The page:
Sunday, November 10, 2013

Lavender: Lavandula Stoechas

Personally the smell of Lavender is very challenging to me. 
It's more likely to give me a headache than to help calm and sooth as it does for a lot of people. 
 But there is a special charm to this special flower's shape, the fluffy tops that resemble wings and give the garden such a feminine charm in the most beautiful purples. 

This lavender plant was flowering at the same time as the wisteria and so close by a month ago and it's such a sight to have a carpet of purple below and a curtain of purple enveloping the sky too!
The leaves too are a little misty, not some ordinary green.

Unfortunately this species is reportedly an invasive species in Australia making it not such a good choice in non suburban areas. You can understand why with its general tolerance to the dry and heat and its pervasive ground covering abilities. Very easy to propagate!

Tuesday, September 24, 2013

Purple Wisteria 2013

Wisterias are such feminine flowers that shower down in sprays of blooms.
They are strong and are widespread where ever they grow enjoying the attention they get.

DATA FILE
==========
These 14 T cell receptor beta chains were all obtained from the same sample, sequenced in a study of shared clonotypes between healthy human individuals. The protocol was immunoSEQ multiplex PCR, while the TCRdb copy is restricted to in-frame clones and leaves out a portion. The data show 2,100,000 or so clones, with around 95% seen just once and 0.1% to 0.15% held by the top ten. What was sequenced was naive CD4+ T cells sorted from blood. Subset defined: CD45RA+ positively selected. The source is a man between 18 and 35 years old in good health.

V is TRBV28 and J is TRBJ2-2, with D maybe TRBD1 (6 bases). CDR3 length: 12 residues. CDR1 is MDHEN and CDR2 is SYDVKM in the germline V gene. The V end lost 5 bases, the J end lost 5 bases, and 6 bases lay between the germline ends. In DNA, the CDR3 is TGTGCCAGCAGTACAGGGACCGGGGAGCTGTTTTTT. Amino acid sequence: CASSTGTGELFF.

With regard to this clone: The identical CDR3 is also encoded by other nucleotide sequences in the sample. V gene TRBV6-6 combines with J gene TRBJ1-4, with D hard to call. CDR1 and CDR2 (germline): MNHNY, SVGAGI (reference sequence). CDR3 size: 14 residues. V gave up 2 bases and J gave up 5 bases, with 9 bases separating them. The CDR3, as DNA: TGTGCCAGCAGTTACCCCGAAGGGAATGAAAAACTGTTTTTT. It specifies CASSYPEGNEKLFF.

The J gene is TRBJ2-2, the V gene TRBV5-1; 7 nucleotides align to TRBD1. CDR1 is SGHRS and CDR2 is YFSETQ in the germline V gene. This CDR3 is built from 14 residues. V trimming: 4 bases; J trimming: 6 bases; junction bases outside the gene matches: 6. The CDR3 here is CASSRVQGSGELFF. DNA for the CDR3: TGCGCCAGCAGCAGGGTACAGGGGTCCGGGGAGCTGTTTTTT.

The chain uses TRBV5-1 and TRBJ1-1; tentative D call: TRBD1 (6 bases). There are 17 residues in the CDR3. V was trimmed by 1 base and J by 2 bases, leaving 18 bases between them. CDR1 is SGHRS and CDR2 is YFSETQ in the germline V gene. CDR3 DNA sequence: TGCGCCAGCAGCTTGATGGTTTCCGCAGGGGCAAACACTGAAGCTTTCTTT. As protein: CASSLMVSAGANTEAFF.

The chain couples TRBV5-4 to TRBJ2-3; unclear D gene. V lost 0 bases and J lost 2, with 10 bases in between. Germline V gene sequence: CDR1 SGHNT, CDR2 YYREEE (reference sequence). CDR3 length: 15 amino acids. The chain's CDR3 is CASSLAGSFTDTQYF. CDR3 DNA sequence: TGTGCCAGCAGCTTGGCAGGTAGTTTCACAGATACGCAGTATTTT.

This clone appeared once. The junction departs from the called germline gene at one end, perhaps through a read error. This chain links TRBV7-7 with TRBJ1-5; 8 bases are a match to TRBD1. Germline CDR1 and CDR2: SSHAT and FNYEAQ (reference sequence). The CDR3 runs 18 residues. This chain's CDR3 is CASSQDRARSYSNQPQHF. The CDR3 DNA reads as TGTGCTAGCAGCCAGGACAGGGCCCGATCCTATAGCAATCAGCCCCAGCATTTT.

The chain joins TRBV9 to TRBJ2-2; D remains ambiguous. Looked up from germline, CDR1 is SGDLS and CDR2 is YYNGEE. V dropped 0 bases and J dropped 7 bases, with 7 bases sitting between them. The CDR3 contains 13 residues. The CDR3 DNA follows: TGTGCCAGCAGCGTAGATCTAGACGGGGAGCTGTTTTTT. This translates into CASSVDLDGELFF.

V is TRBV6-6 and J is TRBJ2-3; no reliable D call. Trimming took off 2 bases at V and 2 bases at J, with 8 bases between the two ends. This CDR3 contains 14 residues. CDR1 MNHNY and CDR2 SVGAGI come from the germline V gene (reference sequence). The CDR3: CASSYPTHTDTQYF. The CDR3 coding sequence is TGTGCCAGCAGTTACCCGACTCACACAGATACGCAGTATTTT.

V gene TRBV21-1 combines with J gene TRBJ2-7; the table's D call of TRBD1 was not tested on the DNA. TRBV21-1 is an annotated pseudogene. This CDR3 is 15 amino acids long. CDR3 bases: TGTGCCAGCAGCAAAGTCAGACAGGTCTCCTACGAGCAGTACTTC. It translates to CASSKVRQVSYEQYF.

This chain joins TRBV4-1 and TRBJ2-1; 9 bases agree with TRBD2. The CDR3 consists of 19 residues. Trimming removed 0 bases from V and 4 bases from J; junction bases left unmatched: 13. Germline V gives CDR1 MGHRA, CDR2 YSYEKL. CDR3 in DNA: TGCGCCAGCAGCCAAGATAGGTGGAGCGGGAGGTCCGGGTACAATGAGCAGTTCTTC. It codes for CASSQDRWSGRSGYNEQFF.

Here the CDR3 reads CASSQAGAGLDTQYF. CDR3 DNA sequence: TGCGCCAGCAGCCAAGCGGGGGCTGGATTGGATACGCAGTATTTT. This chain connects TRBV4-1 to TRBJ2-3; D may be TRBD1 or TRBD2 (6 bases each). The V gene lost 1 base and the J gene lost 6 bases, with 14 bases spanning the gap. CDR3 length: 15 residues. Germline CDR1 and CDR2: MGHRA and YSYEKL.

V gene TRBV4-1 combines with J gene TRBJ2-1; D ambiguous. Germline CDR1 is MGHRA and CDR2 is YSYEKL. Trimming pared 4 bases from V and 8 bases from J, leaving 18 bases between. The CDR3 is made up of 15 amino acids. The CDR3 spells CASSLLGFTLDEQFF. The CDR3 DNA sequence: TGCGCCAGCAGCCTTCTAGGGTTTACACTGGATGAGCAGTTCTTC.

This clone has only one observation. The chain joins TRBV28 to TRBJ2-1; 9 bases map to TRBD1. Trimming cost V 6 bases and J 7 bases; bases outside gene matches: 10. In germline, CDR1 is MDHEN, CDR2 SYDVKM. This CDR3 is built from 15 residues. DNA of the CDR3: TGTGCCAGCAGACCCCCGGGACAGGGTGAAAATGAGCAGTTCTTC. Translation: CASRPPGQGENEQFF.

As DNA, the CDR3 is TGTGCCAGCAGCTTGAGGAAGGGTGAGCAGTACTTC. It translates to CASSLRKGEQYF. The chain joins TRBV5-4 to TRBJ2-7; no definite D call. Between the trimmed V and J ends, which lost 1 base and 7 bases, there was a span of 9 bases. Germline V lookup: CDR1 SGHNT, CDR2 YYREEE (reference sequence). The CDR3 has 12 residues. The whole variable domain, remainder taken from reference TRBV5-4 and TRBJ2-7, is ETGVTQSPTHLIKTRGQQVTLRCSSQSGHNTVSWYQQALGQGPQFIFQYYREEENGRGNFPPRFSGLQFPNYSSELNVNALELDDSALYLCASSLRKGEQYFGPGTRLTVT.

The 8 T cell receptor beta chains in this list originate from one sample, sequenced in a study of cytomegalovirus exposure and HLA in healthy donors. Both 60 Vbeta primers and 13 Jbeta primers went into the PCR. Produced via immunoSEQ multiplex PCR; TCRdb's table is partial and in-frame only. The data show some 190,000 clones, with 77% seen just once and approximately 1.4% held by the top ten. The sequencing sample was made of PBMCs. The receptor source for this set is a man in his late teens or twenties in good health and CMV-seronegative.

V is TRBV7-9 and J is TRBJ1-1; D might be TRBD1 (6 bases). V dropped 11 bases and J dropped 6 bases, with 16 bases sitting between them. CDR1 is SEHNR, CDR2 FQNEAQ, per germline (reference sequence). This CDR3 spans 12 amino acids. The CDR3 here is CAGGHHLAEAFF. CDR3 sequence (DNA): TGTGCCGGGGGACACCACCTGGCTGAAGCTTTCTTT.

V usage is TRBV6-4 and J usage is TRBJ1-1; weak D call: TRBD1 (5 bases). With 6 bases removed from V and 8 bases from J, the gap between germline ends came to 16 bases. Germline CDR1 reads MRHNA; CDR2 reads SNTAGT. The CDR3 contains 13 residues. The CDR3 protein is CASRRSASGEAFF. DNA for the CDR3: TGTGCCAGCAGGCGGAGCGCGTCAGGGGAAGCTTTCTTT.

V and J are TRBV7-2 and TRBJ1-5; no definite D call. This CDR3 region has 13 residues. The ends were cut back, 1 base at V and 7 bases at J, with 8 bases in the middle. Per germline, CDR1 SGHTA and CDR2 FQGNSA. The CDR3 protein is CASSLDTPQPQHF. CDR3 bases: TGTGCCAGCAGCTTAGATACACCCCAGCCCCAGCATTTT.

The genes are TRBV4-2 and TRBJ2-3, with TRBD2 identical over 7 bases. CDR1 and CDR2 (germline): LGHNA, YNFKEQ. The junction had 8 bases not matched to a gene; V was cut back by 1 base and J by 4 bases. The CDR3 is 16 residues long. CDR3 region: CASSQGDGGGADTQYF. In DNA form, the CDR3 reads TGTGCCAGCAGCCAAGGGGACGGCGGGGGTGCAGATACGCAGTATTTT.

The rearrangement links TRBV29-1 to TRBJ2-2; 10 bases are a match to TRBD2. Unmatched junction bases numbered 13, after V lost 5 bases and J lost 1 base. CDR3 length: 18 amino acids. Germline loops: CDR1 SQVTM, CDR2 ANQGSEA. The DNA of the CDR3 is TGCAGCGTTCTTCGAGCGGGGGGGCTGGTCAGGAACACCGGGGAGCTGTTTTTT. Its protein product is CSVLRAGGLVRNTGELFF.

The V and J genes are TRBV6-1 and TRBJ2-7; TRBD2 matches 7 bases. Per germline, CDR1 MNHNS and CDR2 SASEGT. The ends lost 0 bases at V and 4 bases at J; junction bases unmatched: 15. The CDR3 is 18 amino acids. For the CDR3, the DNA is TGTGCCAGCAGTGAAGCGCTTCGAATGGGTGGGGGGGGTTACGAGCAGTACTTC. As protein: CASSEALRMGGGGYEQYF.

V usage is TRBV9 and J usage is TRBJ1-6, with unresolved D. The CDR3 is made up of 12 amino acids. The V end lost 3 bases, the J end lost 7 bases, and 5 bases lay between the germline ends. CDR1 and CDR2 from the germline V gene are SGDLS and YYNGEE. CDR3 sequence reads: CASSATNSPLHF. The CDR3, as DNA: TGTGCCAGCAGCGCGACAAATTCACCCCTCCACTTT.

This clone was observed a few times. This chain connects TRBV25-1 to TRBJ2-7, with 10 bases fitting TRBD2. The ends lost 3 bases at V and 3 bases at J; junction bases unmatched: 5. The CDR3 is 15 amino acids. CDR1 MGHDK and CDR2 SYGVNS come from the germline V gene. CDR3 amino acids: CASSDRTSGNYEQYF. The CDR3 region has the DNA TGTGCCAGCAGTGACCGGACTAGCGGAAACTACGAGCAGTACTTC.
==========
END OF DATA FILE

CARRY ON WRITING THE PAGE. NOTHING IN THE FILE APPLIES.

But behind their alluring exterior is a vine that tends to swallow whatever is in their way.
They climb and twist around all manner of trees and plants and often choke the host plant to their demise and even death.

Even houses or building structures suffer similar fates and I would not recommend planting against any structure or any valued tree.
So not quite the innocent look that it likes to show.

They are part of the pea family (think Sweet Pea).

They are native to Asia although they grow with ease in most places and do well in the Australian climate.
The vines are quite hardy with solid woody stems.

Their blooms don't last that long, a few weeks usually but they spread like a purple haze in teardrops with seeming eagerness. They start out purple with a tinge of fuchsia, then fade paler, shrivels and then drops into dried blue petals.

Wednesday, August 14, 2013

A New Leaf

It's been a long time since I've done a post and although I'd like to keep the spontaneity I'm pretty excited with the new photos I've been making recently with the introduction of my DSLR (you might have heard from my other blog Garden Of Shadows).

To start off here's 'A New Leaf' - no pun intended but it's like starting a new leaf as well as a vision of petals which are also leaves!
I have a feeling this is a type of bromeliad, with fine long leaves and a typical series of spear like flower 'petals' which are more like thick leaves.

I don't know which genus it is exactly so if you have any ideas please give a shout!
It's definitely a no maintenance plant. The flowers last a long time and are hardy with a pretty pattern.
Obviously I really love my aperture shots!

Tuesday, December 27, 2011

Confident Azalea #2

Here we have a delightful pure white variety - a very delicate and symbolic colour.

These started flowering at the same time as the common pink variety.